Just as a change from the main topics on this forum, gun ownership, the Jones Act and the wonders of Norway I attach the following recent release from the IMCA, and invite comments. I think at the very least the name of the rig should have been included. Rig owners and operators need to learn. When will jack-up owners ever put hoses on both sides of their rigs?
"A recent alert from the International Marine Contractors’ Association (IMCA) looks at lessons to be learned from a recent incident in which a platform supply vessel (PSV) incurred some damage after colliding with the legs of a jack-up drilling rig. The incident occurred after transfer of water to the rig. The PSV had been ready to disconnect the hose, but the rig informed the PSV that there would be a delay. The PSV was to the windward (weather) side of the rig and the weather was “rough”, with the wind approximately 22 knots. A little under an hour after completing transfer of cargo, but while the hose was still connected, the PSV starboard engine and thrusters tripped. As a result the PSV started to move astern and to starboard. DP control was immediately transferred to manual mode. The hose was dropped in the water. While pulling away to safety, the PSV made contact with the forward leg of the drilling rig.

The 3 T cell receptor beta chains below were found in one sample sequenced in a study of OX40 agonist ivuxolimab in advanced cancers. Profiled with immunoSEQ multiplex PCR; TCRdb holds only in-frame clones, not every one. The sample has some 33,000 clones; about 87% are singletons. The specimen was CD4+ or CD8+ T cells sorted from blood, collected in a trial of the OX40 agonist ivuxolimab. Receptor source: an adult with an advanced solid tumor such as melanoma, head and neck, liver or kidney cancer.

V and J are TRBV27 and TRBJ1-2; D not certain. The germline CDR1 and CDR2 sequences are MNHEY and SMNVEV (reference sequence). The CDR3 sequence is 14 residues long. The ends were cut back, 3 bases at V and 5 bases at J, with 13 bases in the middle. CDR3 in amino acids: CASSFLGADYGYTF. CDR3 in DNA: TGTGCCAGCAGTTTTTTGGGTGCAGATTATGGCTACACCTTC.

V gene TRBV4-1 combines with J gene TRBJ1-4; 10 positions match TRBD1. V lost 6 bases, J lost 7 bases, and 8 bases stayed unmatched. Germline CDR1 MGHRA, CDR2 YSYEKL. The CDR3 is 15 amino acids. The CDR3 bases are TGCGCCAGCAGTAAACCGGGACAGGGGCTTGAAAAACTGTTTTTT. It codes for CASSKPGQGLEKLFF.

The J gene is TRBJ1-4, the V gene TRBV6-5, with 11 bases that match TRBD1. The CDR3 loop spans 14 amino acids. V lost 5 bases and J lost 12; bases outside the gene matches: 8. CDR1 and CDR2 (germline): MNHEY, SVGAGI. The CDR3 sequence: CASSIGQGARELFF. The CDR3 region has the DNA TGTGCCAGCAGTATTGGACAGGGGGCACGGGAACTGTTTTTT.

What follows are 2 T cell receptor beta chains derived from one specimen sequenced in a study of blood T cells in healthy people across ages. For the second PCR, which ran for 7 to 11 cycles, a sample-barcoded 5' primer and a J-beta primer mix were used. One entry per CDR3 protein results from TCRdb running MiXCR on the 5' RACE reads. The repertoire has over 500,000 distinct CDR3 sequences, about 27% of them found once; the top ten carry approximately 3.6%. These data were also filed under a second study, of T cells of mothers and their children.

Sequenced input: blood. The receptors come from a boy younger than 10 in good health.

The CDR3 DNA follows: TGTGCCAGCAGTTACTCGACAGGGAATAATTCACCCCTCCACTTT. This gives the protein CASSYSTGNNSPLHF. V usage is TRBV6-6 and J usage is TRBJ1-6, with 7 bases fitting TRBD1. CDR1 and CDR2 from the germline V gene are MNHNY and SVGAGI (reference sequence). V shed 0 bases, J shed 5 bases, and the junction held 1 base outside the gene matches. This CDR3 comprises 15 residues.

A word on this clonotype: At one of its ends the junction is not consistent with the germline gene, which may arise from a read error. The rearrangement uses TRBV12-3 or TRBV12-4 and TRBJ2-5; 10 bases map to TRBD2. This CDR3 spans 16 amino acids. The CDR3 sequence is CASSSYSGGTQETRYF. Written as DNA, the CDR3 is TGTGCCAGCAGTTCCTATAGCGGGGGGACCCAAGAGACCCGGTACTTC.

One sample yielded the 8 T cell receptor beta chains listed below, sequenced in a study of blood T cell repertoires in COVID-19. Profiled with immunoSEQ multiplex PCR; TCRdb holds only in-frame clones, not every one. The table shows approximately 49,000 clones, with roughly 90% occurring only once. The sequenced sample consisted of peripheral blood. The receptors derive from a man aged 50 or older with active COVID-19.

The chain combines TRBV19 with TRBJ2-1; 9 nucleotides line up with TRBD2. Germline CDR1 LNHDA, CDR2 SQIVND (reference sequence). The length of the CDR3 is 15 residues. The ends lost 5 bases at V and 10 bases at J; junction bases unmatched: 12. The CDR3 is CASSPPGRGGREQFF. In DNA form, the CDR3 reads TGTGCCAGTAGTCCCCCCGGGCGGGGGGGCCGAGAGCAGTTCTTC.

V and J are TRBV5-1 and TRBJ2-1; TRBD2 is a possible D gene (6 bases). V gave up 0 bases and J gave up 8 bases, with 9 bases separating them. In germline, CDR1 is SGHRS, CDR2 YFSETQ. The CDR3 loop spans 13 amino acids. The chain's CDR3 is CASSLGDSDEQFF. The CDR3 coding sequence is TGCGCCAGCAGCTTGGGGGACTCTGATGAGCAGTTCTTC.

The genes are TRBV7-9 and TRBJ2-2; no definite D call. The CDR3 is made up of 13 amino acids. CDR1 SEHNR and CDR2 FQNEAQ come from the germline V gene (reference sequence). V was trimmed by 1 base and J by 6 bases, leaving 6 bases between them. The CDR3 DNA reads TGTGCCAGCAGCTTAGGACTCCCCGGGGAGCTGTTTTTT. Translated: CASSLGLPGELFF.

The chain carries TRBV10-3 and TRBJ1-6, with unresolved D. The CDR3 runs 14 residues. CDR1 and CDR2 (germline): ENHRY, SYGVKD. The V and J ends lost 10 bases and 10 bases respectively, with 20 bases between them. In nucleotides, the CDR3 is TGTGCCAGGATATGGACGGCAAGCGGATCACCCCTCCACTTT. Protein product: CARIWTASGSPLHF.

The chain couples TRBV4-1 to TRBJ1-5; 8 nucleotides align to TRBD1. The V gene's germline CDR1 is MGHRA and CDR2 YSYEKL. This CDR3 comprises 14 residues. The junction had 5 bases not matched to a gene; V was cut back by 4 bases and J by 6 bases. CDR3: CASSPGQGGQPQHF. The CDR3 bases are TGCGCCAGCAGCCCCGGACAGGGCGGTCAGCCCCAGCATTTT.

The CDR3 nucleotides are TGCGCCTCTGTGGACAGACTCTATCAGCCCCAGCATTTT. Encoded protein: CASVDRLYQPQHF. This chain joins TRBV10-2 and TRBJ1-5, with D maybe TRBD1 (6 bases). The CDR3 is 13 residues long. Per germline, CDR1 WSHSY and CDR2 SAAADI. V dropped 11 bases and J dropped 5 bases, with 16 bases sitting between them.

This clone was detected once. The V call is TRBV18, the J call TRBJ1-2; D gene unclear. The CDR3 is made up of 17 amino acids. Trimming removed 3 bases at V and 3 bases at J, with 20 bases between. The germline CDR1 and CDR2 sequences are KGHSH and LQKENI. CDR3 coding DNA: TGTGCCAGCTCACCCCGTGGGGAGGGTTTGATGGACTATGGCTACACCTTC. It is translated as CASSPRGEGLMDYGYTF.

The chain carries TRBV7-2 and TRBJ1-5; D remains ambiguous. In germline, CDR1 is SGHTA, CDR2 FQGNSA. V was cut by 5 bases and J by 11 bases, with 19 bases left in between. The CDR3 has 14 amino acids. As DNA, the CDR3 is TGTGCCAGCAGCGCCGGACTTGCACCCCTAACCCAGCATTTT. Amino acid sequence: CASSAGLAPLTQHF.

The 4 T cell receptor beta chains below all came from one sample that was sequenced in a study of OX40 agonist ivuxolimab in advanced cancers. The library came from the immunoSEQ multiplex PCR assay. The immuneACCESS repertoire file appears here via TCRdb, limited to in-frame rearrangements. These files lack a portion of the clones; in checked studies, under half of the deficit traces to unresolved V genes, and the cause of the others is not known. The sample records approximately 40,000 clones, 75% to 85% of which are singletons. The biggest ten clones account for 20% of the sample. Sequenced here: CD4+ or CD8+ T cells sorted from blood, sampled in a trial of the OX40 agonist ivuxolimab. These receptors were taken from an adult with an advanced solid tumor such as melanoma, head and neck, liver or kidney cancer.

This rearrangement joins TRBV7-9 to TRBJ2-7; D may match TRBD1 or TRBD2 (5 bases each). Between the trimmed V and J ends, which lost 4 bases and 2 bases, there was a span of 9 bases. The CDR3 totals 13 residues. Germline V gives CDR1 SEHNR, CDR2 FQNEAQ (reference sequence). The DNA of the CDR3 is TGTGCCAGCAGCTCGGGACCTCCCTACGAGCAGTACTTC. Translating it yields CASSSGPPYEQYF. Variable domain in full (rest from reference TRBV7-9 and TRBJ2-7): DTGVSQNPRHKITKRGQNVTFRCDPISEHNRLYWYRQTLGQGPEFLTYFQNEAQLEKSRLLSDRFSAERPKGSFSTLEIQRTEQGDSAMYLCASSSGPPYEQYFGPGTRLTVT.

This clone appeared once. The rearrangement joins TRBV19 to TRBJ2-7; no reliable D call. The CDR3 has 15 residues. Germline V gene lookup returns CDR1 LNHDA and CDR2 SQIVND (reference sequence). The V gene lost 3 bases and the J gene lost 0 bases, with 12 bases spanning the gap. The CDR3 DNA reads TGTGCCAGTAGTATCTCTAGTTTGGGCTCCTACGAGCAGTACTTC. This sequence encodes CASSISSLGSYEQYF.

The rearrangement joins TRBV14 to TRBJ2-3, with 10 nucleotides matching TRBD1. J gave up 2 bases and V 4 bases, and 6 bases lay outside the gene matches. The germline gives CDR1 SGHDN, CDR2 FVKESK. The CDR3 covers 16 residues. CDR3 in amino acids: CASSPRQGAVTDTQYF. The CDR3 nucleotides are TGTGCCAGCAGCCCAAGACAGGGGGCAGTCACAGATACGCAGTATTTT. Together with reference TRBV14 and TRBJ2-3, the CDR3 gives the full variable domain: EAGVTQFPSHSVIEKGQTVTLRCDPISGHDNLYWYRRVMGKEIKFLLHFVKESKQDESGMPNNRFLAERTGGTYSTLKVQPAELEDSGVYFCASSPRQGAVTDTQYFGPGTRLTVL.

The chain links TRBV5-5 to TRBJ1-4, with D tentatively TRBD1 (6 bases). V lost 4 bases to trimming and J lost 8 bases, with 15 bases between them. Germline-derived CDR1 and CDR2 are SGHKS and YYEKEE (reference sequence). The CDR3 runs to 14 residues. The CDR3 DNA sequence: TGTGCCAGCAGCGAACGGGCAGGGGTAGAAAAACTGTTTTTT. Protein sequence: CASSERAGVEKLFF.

“What went wrong? What were the causes? Procedures were not followed: Vessel working on the weather side as the jack-up rig was not geared up to receive water on the lee side; Equipment: Mechanical seal of fuel oil pump was damaged suddenly indicating material failure. What lessons were learnt? What actions were taken? Better management and assessment of risk during simultaneous operations – if required, the vessel should come off and get out of the safety zone; While material failure of items can be unpredictable, planned maintenance schedules and manufacturer’s instructions should be followed for critical equipment.”